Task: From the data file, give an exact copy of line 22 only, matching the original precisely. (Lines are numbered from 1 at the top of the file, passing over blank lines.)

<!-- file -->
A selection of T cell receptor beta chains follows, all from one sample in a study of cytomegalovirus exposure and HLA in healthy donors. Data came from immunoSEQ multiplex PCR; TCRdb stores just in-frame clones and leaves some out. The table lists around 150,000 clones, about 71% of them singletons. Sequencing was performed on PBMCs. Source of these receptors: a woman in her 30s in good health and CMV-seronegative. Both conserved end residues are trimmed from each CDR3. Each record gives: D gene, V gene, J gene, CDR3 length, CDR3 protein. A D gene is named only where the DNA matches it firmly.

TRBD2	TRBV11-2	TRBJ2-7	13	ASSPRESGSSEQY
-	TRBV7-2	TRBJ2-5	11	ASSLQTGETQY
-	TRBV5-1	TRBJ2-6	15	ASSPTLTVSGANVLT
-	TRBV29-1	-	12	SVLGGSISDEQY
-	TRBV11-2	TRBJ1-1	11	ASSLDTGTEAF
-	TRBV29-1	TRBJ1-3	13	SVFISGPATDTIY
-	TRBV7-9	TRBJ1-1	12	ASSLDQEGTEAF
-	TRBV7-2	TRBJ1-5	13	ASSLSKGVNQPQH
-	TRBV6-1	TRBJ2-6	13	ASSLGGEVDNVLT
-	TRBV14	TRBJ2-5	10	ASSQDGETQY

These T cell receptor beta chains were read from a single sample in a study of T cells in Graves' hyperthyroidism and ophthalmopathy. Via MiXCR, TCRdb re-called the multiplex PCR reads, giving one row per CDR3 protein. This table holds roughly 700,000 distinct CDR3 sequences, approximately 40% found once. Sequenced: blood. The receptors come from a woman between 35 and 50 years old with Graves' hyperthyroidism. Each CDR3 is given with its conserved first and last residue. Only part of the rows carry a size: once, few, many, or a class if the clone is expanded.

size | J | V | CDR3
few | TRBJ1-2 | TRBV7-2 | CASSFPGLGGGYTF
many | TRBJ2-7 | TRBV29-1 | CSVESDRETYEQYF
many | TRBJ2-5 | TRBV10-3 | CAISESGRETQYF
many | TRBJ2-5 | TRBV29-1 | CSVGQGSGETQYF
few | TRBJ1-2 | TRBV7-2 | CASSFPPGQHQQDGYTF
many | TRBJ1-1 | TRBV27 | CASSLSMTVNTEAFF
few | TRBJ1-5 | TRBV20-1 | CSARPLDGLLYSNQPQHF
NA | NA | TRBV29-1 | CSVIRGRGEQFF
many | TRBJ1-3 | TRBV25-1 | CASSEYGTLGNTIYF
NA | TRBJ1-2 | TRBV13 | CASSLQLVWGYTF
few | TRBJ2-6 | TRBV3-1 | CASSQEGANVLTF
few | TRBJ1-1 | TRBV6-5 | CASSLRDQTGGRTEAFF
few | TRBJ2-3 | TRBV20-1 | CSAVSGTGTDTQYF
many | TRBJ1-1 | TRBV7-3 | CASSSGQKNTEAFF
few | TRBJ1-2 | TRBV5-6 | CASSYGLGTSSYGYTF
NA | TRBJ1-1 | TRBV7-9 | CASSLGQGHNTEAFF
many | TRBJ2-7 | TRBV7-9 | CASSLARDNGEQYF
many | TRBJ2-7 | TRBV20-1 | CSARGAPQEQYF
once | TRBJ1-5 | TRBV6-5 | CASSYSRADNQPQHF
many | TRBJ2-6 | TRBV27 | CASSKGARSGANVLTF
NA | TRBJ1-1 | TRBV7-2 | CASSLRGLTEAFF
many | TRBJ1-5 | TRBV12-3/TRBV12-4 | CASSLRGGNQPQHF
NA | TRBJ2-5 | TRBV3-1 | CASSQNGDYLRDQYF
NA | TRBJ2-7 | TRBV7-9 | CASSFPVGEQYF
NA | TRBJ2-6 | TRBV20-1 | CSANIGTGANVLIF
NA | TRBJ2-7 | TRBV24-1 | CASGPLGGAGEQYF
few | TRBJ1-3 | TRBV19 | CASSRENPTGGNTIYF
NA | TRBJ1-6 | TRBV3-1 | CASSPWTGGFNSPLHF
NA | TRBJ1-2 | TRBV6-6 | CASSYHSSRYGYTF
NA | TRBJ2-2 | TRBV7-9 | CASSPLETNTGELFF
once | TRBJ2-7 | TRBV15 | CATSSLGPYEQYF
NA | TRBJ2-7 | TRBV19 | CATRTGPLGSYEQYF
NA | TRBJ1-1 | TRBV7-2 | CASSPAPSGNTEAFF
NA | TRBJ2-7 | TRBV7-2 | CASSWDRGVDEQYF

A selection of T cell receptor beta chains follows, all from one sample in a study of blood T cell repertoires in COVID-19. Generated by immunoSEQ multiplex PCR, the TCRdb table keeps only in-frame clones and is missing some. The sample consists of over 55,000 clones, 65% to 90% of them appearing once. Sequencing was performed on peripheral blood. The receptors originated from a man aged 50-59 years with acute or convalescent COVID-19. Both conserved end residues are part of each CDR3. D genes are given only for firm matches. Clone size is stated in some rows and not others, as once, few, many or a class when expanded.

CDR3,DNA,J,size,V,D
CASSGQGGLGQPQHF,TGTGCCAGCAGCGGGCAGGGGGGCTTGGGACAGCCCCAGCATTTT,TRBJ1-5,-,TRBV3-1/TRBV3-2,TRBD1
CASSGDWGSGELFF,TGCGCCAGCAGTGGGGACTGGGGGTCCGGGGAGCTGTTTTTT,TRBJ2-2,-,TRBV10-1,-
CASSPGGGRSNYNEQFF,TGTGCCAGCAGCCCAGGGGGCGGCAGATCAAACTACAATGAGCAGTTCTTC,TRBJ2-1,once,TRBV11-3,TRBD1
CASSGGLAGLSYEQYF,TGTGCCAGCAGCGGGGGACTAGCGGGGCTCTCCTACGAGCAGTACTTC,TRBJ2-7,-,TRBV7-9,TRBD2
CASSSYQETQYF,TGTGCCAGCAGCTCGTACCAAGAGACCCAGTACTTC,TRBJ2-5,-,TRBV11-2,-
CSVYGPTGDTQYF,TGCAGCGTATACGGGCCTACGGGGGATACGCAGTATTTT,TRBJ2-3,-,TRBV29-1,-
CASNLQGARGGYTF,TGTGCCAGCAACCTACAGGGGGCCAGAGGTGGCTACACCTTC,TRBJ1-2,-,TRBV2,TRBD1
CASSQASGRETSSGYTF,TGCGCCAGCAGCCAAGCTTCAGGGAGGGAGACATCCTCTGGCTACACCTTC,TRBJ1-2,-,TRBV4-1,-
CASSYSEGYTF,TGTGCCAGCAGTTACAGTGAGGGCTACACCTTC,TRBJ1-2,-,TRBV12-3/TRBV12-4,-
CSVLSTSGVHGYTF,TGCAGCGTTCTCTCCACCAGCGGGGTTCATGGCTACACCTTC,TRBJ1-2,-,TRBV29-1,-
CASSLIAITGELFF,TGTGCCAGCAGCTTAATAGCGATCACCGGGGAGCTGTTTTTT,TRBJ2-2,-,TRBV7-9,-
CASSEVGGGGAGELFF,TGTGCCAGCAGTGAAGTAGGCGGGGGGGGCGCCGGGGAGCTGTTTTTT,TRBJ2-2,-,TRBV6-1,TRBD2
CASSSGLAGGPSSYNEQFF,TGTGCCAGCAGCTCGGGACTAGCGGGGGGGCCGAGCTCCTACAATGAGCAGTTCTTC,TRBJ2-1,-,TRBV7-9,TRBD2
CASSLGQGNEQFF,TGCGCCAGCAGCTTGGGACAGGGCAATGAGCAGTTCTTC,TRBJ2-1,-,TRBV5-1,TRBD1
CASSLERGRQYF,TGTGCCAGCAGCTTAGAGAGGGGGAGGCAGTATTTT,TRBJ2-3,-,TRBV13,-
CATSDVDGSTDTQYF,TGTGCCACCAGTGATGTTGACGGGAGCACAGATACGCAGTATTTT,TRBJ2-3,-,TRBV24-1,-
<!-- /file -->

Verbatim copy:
many | TRBJ1-3 | TRBV25-1 | CASSEYGTLGNTIYF